An immigration proposal in the Republican-led U.S. House would be a step back to a World War II-era program and deny basic rights for migrant workers, the president of the United Farmworkers Union said.
The House guest-worker plan being studied by the Judiciary Committee, which permits more agricultural laborers while rolling back current protections, represents a return to “the ’40s, ’50s and early ’60s with the bracero programs,” Arturo Rodriguez said today in a Bloomberg Government breakfast, referring to a time when Mexican workers crossed the border for what a U.S. Labor Department official in 1964 called “legalized slavery.” Without significant change, the House plan won’t win support from farm groups, he said.
“We can’t afford to go back in history at this point in time,” he said. “Farmworkers are human beings, like anyone else. They expected to be treated this way, and we as Americans really do not want to dishonor farmworkers.”
Under a deal grower and farmworker groups reached last month, guest-worker visas would be capped at 337,000 over three years and provide a path to citizenship, while a House proposal would permit 500,000 a year with no pathway, among other differences. Rodriguez testified on immigration today before the House Judiciary Committee, while its Senate counterpart takes up farm labor as part of legislation it’s drafting.
The Senate bill, which would give legal status to 11 million undocumented immigrants, has so far survived proposed changes that might have doomed it in floor debate. Senate Majority Leader Harry Reid has said he wants the legislation to reach the full chamber next month.
In the House, where Republicans are seeking stronger border security, a bipartisan group of eight lawmakers has yet to agree on a measure. Idaho Republican Representative Raul Labrador, part of the group, yesterday said the group is close to giving up after negotiating on an immigration bill for the past four years.
The House Judiciary Committee separately has begun examining issues piecemeal, including the guest-worker program targeted by Rodriguez. In testimony today, Christopher Gaddis, chief human resources office for JBS USA, the domestic division of Sao Paulo-based JBS SA (JBSS3), said the company, the world’s biggest beef producer, is encouraged that the initiative’s broader definition of an agricultural laborer would include meatpacking employees.
The path to reform “is probably not a straight path down a four-lane road,” Gaddis said in his prepared statement. “We appreciate the important steps forward taken by the legislation.”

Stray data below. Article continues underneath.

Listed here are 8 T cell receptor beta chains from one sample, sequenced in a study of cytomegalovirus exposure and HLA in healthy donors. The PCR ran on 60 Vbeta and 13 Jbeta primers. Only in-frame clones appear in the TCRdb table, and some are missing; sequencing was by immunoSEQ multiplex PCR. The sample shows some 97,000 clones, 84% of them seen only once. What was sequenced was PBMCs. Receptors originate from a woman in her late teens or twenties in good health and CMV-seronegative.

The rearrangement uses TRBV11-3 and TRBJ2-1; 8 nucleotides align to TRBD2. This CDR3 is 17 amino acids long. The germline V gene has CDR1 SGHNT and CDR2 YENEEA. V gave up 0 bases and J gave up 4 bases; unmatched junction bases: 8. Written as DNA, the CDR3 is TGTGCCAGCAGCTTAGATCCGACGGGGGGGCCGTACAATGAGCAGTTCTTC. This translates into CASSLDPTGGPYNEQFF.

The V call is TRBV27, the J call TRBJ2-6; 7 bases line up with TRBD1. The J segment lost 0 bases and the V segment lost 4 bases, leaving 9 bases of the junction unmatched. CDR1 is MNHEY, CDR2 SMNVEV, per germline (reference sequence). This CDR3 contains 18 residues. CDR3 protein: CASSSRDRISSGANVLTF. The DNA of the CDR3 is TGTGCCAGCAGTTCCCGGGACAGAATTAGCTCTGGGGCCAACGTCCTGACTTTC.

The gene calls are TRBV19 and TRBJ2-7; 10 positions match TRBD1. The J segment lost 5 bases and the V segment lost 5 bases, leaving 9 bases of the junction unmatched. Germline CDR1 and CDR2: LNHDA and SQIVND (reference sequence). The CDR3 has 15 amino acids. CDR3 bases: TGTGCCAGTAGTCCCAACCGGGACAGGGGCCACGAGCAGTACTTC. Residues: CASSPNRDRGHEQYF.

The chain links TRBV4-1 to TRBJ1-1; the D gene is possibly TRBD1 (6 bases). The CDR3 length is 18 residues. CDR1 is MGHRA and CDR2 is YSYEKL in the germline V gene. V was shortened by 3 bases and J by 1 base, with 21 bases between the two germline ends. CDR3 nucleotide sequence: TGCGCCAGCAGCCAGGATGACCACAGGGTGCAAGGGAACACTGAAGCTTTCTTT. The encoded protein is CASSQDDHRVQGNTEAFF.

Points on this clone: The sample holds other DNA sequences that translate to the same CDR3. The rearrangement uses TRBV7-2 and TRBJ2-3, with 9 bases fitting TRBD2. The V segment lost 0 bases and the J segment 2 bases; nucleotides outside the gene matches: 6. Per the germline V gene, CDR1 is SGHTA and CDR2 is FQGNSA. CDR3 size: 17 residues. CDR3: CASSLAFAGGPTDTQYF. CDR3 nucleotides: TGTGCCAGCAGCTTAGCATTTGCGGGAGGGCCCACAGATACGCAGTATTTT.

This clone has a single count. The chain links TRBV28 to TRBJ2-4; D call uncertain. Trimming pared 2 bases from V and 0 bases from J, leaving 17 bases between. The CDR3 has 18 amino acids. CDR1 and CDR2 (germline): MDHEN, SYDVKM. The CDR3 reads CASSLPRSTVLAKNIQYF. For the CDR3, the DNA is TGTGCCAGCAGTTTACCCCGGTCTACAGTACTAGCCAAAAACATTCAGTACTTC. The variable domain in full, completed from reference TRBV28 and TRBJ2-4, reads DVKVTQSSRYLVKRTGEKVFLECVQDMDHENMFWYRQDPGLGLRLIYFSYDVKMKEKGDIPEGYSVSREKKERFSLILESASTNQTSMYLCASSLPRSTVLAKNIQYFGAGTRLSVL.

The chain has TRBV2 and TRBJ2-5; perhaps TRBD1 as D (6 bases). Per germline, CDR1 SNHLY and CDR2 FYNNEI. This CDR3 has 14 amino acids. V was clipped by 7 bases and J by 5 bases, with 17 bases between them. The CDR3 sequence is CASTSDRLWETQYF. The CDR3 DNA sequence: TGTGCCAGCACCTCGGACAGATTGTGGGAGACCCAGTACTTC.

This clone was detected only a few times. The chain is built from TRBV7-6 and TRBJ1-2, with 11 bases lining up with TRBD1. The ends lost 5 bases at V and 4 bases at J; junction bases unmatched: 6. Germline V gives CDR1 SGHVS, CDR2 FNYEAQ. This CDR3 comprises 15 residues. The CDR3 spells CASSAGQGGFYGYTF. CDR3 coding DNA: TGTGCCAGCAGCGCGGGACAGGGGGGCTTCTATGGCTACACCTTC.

About 300,000 farmworkers lack valid immigration documents, according to the Pew Hispanic Center. Other studies suggest the total may exceed 1 million, depending on time of year and historical migration trends.
Groups including the American Farm Bureau Federation, the biggest U.S. farmer group, have said regulations under the current farmworker visa program makes labor too expensive and an effective harvest workforce unworkable. Under the Senate plan, certain requirements to advertise and pay housing and transportation expenses would be relaxed. In return, laborers would be able to switch employers, a key demand of farmworker advocates who consider it a way to enhance worker protections as other rules are eased.
The House plan would drop housing and transport requirements.
Congress’s last effort to pass comprehensive immigration legislation stalled in 2007. Republicans are trying to reconnect with Hispanics after President Barack Obama won 71 percent of that group’s votes in the November election.
Rodriguez said he’s hopeful a new immigration policy will pass Congress this year, in part because of a personal pledge made in October by Obama to Rodriguez’s mother-in-law, Helen Chavez, widow of union co-founder and civil-rights leader Cesar Chavez, who died in 1993.
While Obama was visiting the rose-adorned Chavez grave, Helen Chavez had one request for the president, according to Rodriguez: “I would like to make sure and request that you get immigration reform passed.”
“He said, ‘You know what, Mrs. Chavez, I promise you I will get that done.’”
The Senate bill is S. 744.
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